There is today a consensus in the Baltic states – Estonia, Latvia and Lithuania – that their security situation is relatively good but that it is also wholly dependent on Baltic integration firstly within NATO and secondly within the EU. The role of the United States in particular is of central importance to Baltic security.
“We can see that perceptions of the threat to the Baltic states are dominated by discussions relating to “new” threats such as cyber threats and energy security issues,” says Mike Winnerstig, security policy analyst and project leader at FOI.
“But the Baltic states have also begun to invest increasingly in traditional territorial defence because of a suspicion that the security situation could deteriorate in the longer term.”
A precondition for the ability of the three Baltic states to defend themselves against military attack is the capability of NATO, and the United States in particular, to come rapidly to their aid. In the event of conflict, it is likely that Swedish and Finnish sea and air space, and possibly land territory as well, would be of considerable importance to the outcome.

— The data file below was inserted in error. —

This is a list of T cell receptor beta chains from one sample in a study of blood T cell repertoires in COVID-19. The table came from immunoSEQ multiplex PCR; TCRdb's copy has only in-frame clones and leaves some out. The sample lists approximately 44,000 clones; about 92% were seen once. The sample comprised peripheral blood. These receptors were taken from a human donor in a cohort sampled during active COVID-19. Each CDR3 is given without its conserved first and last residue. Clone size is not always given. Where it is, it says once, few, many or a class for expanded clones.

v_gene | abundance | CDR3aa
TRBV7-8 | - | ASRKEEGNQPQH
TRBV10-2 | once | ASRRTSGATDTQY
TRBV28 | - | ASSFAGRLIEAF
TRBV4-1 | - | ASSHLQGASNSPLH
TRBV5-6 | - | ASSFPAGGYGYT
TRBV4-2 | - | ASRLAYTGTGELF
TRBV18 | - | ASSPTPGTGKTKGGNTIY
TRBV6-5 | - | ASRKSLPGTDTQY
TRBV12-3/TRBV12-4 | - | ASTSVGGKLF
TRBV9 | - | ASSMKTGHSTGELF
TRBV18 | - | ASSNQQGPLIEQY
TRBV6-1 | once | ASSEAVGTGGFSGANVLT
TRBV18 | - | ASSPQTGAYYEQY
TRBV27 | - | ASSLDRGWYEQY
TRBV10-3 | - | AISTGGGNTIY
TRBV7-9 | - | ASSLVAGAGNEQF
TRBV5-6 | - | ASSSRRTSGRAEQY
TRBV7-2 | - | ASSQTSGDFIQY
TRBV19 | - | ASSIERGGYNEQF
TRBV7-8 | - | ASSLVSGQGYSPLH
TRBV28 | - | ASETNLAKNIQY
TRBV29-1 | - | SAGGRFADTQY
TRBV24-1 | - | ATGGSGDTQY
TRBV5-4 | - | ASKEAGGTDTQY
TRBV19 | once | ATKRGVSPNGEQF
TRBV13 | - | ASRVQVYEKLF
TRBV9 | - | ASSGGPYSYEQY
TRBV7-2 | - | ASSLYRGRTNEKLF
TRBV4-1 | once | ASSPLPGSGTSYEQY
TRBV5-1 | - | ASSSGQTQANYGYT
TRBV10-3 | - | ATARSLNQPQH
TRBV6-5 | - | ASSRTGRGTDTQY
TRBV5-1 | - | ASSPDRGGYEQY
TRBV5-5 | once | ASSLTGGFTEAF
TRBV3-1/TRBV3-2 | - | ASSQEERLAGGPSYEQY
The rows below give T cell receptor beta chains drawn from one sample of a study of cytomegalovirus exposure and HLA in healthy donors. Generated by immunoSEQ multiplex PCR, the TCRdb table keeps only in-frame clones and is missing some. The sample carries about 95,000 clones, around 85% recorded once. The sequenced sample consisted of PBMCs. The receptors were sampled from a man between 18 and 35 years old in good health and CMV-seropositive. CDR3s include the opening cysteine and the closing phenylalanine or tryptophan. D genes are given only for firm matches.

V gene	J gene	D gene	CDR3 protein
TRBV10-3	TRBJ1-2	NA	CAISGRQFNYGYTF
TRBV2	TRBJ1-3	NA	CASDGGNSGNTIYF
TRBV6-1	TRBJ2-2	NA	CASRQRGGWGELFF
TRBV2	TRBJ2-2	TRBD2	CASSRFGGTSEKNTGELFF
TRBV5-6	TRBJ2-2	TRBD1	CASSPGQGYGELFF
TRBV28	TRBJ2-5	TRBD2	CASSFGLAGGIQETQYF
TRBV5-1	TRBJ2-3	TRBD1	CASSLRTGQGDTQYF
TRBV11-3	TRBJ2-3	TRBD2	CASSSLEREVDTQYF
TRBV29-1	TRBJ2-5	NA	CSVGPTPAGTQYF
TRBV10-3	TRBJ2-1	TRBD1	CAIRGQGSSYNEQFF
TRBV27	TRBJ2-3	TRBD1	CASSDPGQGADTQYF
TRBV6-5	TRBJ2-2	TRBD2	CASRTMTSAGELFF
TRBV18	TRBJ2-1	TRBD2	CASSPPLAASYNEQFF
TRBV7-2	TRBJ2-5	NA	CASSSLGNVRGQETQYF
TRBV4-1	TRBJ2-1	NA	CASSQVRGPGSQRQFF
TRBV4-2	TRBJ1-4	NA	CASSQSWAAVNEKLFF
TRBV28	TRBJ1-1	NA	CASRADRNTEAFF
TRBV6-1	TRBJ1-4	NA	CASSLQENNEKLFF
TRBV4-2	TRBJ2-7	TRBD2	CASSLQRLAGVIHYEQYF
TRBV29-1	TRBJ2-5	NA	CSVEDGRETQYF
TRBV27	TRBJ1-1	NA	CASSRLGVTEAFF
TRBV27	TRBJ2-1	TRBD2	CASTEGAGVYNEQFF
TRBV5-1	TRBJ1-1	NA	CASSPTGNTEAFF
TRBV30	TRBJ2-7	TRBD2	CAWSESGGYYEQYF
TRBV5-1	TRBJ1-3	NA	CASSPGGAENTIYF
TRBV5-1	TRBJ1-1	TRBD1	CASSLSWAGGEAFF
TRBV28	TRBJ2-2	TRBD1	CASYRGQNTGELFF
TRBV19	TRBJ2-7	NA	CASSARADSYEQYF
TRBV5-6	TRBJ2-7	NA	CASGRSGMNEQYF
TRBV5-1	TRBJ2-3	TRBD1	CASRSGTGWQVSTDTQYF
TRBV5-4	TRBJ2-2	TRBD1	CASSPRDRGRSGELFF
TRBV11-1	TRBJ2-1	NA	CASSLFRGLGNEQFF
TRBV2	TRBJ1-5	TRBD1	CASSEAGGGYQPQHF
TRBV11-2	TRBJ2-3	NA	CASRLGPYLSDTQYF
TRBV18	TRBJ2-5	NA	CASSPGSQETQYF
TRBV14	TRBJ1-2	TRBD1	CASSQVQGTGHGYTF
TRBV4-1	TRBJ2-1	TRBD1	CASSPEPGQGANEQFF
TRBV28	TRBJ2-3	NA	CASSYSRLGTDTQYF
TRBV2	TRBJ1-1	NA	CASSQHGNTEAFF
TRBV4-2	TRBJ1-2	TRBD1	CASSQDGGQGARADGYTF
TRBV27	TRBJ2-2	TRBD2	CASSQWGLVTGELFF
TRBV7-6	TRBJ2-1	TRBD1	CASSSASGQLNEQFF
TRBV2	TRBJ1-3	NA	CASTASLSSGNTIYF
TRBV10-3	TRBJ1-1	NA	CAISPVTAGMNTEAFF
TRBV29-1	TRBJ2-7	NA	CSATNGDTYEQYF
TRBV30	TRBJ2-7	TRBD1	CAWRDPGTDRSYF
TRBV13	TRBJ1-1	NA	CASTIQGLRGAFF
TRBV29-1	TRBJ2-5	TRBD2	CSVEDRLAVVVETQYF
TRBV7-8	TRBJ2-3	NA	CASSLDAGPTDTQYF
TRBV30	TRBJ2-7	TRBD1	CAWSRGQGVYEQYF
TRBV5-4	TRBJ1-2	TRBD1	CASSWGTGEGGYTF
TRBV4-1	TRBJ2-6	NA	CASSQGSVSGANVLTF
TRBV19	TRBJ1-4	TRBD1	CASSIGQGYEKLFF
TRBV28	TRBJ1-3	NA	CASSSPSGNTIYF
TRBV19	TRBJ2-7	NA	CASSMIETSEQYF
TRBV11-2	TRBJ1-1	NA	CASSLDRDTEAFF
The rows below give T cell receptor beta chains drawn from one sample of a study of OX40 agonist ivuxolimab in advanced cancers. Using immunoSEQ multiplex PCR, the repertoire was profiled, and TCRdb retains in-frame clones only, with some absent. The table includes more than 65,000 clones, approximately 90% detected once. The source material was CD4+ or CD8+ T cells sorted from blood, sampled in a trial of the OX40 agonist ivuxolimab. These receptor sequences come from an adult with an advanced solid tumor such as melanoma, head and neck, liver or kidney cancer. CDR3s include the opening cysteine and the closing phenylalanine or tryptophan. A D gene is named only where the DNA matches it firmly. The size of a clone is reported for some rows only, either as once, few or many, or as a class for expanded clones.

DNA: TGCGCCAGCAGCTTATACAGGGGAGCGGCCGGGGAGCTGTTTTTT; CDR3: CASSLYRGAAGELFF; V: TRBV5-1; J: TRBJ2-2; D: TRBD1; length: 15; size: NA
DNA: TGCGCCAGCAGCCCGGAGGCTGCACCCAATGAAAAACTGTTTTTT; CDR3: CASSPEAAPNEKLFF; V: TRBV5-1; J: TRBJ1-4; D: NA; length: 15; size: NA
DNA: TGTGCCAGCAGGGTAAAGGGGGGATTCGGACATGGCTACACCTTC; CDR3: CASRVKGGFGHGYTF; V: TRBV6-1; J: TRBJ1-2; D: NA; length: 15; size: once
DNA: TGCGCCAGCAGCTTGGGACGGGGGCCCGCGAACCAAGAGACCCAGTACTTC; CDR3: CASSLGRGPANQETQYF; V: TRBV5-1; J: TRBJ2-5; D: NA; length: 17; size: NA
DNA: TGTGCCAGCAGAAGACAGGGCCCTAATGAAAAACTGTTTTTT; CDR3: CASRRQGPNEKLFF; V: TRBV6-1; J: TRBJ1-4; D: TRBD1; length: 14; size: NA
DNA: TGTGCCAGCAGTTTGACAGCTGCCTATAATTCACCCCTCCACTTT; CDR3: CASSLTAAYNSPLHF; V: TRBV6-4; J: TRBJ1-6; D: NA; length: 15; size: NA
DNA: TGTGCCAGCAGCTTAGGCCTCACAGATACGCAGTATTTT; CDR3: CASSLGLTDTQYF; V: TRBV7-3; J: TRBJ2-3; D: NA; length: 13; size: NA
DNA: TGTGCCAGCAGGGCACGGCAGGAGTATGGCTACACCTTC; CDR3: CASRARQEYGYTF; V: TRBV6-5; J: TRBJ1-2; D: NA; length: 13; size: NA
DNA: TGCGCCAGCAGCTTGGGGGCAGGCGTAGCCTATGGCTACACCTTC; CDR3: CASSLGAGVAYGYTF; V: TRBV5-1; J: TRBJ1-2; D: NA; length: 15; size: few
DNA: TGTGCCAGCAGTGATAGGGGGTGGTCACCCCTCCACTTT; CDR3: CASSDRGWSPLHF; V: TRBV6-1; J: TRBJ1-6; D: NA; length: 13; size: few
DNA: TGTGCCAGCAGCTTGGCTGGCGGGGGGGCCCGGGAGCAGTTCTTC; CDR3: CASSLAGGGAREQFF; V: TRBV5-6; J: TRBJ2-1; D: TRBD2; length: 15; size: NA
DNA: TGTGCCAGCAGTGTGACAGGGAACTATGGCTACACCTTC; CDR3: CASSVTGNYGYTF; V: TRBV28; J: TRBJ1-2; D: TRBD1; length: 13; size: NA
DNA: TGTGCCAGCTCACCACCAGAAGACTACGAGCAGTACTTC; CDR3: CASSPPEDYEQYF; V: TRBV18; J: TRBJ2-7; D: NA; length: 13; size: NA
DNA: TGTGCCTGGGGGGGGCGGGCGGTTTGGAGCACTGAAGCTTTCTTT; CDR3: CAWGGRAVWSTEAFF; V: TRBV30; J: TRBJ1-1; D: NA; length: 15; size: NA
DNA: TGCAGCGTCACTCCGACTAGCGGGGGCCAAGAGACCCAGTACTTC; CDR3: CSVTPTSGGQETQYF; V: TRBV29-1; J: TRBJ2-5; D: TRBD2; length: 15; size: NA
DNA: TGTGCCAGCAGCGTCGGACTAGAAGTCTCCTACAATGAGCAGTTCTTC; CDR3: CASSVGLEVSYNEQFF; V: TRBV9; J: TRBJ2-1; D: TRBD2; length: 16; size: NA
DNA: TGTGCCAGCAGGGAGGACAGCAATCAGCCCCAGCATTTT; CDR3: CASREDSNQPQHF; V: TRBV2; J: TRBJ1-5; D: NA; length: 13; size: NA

“The lack of strategic/geographic depth in the Baltic region means that the territory of the surrounding countries would in all probability be quickly affected by any future conflict. This is something that may also have consequences for Swedish security policy and defence planning,” says Mike Winnerstig.
The situation is different where economic and energy related security in each of the Baltic states is concerned. Estonia sees its situation as being economically favourable and the same applies to its energy security. For Latvia and Lithuania the situation is more problematic, not least where their dependence on Russian energy interests is concerned.
One thing that is clear is that the entire Baltic region can be regarded as a “security complex” in which the security policies of all states in the region are interlinked.